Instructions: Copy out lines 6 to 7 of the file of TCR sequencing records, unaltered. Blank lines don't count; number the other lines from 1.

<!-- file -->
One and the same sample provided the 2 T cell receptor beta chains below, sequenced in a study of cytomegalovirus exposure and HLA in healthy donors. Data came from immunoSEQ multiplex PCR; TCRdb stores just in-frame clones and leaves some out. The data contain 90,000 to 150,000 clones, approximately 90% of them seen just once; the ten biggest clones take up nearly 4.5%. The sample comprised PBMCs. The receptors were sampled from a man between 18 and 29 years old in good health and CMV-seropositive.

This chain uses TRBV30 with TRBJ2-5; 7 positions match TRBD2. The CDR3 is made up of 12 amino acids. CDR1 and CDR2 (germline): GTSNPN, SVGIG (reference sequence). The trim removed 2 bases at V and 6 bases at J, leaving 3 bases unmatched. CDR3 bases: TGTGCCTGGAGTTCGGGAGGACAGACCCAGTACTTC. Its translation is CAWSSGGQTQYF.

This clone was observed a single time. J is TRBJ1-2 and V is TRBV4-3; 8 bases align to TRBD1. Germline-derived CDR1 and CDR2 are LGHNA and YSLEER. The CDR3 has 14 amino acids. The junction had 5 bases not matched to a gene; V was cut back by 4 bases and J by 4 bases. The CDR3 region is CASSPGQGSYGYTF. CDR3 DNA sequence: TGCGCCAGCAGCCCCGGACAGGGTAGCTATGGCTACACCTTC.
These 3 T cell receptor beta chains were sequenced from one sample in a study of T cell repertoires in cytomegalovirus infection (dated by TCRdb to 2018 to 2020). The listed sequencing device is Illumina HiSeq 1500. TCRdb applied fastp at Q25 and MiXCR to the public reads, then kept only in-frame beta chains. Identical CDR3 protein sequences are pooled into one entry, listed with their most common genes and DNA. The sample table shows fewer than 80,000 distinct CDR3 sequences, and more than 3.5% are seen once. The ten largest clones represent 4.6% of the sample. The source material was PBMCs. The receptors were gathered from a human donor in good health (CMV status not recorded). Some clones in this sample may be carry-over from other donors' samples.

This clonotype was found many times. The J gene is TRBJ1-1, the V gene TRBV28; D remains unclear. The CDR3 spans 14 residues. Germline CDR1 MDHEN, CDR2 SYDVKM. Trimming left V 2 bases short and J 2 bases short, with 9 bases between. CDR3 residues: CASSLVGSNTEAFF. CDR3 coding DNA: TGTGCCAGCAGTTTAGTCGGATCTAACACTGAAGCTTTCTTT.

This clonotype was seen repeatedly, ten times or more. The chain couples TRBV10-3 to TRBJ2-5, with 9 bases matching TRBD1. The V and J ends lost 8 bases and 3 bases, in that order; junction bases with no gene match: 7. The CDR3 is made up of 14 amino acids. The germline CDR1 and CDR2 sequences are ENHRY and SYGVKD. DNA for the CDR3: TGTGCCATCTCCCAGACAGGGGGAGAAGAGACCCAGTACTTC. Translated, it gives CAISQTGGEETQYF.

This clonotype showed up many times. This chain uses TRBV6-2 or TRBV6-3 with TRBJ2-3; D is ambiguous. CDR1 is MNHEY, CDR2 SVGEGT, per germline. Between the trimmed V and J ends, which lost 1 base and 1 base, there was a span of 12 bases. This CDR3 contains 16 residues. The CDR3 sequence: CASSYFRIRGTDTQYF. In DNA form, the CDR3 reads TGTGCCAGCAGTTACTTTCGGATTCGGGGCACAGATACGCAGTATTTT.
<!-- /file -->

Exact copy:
This clonotype was seen repeatedly, ten times or more. The chain couples TRBV10-3 to TRBJ2-5, with 9 bases matching TRBD1. The V and J ends lost 8 bases and 3 bases, in that order; junction bases with no gene match: 7. The CDR3 is made up of 14 amino acids. The germline CDR1 and CDR2 sequences are ENHRY and SYGVKD. DNA for the CDR3: TGTGCCATCTCCCAGACAGGGGGAGAAGAGACCCAGTACTTC. Translated, it gives CAISQTGGEETQYF.

This clonotype showed up many times. This chain uses TRBV6-2 or TRBV6-3 with TRBJ2-3; D is ambiguous. CDR1 is MNHEY, CDR2 SVGEGT, per germline. Between the trimmed V and J ends, which lost 1 base and 1 base, there was a span of 12 bases. This CDR3 contains 16 residues. The CDR3 sequence: CASSYFRIRGTDTQYF. In DNA form, the CDR3 reads TGTGCCAGCAGTTACTTTCGGATTCGGGGCACAGATACGCAGTATTTT.